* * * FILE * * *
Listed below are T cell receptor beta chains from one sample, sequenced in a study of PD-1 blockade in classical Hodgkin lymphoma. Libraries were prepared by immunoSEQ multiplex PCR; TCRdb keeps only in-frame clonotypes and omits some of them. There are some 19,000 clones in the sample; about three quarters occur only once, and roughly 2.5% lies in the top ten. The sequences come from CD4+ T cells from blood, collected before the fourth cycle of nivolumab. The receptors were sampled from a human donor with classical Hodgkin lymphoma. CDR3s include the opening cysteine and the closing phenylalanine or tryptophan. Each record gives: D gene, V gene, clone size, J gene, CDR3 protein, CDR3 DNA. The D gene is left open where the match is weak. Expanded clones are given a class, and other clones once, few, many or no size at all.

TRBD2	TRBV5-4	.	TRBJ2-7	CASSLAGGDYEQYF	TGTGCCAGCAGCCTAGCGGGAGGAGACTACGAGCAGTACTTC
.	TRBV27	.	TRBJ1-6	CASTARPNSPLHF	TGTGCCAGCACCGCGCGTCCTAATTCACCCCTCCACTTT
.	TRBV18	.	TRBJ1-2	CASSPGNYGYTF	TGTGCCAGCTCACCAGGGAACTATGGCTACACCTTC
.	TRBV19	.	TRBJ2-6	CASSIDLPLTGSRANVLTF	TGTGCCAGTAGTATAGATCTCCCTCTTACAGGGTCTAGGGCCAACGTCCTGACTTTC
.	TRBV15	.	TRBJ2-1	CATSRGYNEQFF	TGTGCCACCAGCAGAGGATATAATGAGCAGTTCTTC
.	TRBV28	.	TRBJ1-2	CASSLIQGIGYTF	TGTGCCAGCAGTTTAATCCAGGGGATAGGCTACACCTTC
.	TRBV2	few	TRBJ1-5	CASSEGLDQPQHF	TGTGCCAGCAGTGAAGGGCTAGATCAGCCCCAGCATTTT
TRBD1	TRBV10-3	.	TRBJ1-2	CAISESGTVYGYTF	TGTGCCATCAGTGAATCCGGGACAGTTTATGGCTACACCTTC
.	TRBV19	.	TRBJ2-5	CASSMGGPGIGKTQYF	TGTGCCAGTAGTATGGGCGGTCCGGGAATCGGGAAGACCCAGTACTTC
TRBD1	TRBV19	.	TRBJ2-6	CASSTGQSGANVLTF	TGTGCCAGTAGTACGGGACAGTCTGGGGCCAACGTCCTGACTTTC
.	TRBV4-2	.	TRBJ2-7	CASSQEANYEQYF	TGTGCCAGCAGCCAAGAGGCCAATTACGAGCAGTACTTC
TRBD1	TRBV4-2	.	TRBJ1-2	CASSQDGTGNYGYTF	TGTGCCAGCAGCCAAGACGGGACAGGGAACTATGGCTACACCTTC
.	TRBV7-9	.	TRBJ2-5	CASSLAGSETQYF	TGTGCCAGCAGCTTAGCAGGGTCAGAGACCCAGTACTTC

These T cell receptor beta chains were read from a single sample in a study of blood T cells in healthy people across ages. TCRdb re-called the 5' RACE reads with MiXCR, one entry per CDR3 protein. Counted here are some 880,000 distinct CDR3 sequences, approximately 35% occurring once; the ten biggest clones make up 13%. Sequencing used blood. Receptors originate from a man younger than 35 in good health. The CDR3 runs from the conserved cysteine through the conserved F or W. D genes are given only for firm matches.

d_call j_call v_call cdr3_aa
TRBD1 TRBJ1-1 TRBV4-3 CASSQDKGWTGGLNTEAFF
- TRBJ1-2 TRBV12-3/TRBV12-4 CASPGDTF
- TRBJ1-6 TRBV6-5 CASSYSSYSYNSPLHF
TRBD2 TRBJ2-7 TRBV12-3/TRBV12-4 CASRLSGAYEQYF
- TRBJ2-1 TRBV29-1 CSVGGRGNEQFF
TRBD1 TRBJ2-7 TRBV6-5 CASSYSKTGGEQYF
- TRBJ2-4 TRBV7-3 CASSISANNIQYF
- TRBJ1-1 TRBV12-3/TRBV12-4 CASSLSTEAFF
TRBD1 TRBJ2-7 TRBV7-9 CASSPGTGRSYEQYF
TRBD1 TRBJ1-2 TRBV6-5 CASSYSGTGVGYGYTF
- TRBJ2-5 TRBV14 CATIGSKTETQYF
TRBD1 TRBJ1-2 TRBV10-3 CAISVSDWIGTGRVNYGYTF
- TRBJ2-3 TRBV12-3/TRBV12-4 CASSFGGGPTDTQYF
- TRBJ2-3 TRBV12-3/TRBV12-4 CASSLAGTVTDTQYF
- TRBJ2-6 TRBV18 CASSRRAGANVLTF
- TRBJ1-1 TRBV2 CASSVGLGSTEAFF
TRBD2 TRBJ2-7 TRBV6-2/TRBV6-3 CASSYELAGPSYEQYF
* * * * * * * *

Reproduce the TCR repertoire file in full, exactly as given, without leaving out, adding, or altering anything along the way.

Listed below are T cell receptor beta chains from one sample, sequenced in a study of PD-1 blockade in classical Hodgkin lymphoma. Libraries were prepared by immunoSEQ multiplex PCR; TCRdb keeps only in-frame clonotypes and omits some of them. There are some 19,000 clones in the sample; about three quarters occur only once, and roughly 2.5% lies in the top ten. The sequences come from CD4+ T cells from blood, collected before the fourth cycle of nivolumab. The receptors were sampled from a human donor with classical Hodgkin lymphoma. CDR3s include the opening cysteine and the closing phenylalanine or tryptophan. Each record gives: D gene, V gene, clone size, J gene, CDR3 protein, CDR3 DNA. The D gene is left open where the match is weak. Expanded clones are given a class, and other clones once, few, many or no size at all.

TRBD2	TRBV5-4	.	TRBJ2-7	CASSLAGGDYEQYF	TGTGCCAGCAGCCTAGCGGGAGGAGACTACGAGCAGTACTTC
.	TRBV27	.	TRBJ1-6	CASTARPNSPLHF	TGTGCCAGCACCGCGCGTCCTAATTCACCCCTCCACTTT
.	TRBV18	.	TRBJ1-2	CASSPGNYGYTF	TGTGCCAGCTCACCAGGGAACTATGGCTACACCTTC
.	TRBV19	.	TRBJ2-6	CASSIDLPLTGSRANVLTF	TGTGCCAGTAGTATAGATCTCCCTCTTACAGGGTCTAGGGCCAACGTCCTGACTTTC
.	TRBV15	.	TRBJ2-1	CATSRGYNEQFF	TGTGCCACCAGCAGAGGATATAATGAGCAGTTCTTC
.	TRBV28	.	TRBJ1-2	CASSLIQGIGYTF	TGTGCCAGCAGTTTAATCCAGGGGATAGGCTACACCTTC
.	TRBV2	few	TRBJ1-5	CASSEGLDQPQHF	TGTGCCAGCAGTGAAGGGCTAGATCAGCCCCAGCATTTT
TRBD1	TRBV10-3	.	TRBJ1-2	CAISESGTVYGYTF	TGTGCCATCAGTGAATCCGGGACAGTTTATGGCTACACCTTC
.	TRBV19	.	TRBJ2-5	CASSMGGPGIGKTQYF	TGTGCCAGTAGTATGGGCGGTCCGGGAATCGGGAAGACCCAGTACTTC
TRBD1	TRBV19	.	TRBJ2-6	CASSTGQSGANVLTF	TGTGCCAGTAGTACGGGACAGTCTGGGGCCAACGTCCTGACTTTC
.	TRBV4-2	.	TRBJ2-7	CASSQEANYEQYF	TGTGCCAGCAGCCAAGAGGCCAATTACGAGCAGTACTTC
TRBD1	TRBV4-2	.	TRBJ1-2	CASSQDGTGNYGYTF	TGTGCCAGCAGCCAAGACGGGACAGGGAACTATGGCTACACCTTC
.	TRBV7-9	.	TRBJ2-5	CASSLAGSETQYF	TGTGCCAGCAGCTTAGCAGGGTCAGAGACCCAGTACTTC

These T cell receptor beta chains were read from a single sample in a study of blood T cells in healthy people across ages. TCRdb re-called the 5' RACE reads with MiXCR, one entry per CDR3 protein. Counted here are some 880,000 distinct CDR3 sequences, approximately 35% occurring once; the ten biggest clones make up 13%. Sequencing used blood. Receptors originate from a man younger than 35 in good health. The CDR3 runs from the conserved cysteine through the conserved F or W. D genes are given only for firm matches.

d_call j_call v_call cdr3_aa
TRBD1 TRBJ1-1 TRBV4-3 CASSQDKGWTGGLNTEAFF
- TRBJ1-2 TRBV12-3/TRBV12-4 CASPGDTF
- TRBJ1-6 TRBV6-5 CASSYSSYSYNSPLHF
TRBD2 TRBJ2-7 TRBV12-3/TRBV12-4 CASRLSGAYEQYF
- TRBJ2-1 TRBV29-1 CSVGGRGNEQFF
TRBD1 TRBJ2-7 TRBV6-5 CASSYSKTGGEQYF
- TRBJ2-4 TRBV7-3 CASSISANNIQYF
- TRBJ1-1 TRBV12-3/TRBV12-4 CASSLSTEAFF
TRBD1 TRBJ2-7 TRBV7-9 CASSPGTGRSYEQYF
TRBD1 TRBJ1-2 TRBV6-5 CASSYSGTGVGYGYTF
- TRBJ2-5 TRBV14 CATIGSKTETQYF
TRBD1 TRBJ1-2 TRBV10-3 CAISVSDWIGTGRVNYGYTF
- TRBJ2-3 TRBV12-3/TRBV12-4 CASSFGGGPTDTQYF
- TRBJ2-3 TRBV12-3/TRBV12-4 CASSLAGTVTDTQYF
- TRBJ2-6 TRBV18 CASSRRAGANVLTF
- TRBJ1-1 TRBV2 CASSVGLGSTEAFF
TRBD2 TRBJ2-7 TRBV6-2/TRBV6-3 CASSYELAGPSYEQYF